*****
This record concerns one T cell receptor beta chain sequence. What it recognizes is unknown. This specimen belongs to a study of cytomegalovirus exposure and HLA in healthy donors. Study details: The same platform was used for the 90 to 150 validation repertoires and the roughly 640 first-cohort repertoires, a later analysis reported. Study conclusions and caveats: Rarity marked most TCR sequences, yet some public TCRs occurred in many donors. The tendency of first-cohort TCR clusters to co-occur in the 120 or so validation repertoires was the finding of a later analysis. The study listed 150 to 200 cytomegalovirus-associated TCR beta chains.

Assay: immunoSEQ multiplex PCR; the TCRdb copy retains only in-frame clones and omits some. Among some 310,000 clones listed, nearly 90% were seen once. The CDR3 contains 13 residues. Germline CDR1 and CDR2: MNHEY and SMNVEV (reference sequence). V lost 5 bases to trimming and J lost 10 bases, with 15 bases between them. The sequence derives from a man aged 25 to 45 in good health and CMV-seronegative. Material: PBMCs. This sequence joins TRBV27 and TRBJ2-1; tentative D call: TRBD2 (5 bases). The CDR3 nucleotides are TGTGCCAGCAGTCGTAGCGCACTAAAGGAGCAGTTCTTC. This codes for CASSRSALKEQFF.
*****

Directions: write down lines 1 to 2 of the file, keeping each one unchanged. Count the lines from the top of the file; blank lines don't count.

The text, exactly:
This record concerns one T cell receptor beta chain sequence. What it recognizes is unknown. This specimen belongs to a study of cytomegalovirus exposure and HLA in healthy donors. Study details: The same platform was used for the 90 to 150 validation repertoires and the roughly 640 first-cohort repertoires, a later analysis reported. Study conclusions and caveats: Rarity marked most TCR sequences, yet some public TCRs occurred in many donors. The tendency of first-cohort TCR clusters to co-occur in the 120 or so validation repertoires was the finding of a later analysis. The study listed 150 to 200 cytomegalovirus-associated TCR beta chains.

Assay: immunoSEQ multiplex PCR; the TCRdb copy retains only in-frame clones and omits some. Among some 310,000 clones listed, nearly 90% were seen once. The CDR3 contains 13 residues. Germline CDR1 and CDR2: MNHEY and SMNVEV (reference sequence). V lost 5 bases to trimming and J lost 10 bases, with 15 bases between them. The sequence derives from a man aged 25 to 45 in good health and CMV-seronegative. Material: PBMCs. This sequence joins TRBV27 and TRBJ2-1; tentative D call: TRBD2 (5 bases). The CDR3 nucleotides are TGTGCCAGCAGTCGTAGCGCACTAAAGGAGCAGTTCTTC. This codes for CASSRSALKEQFF.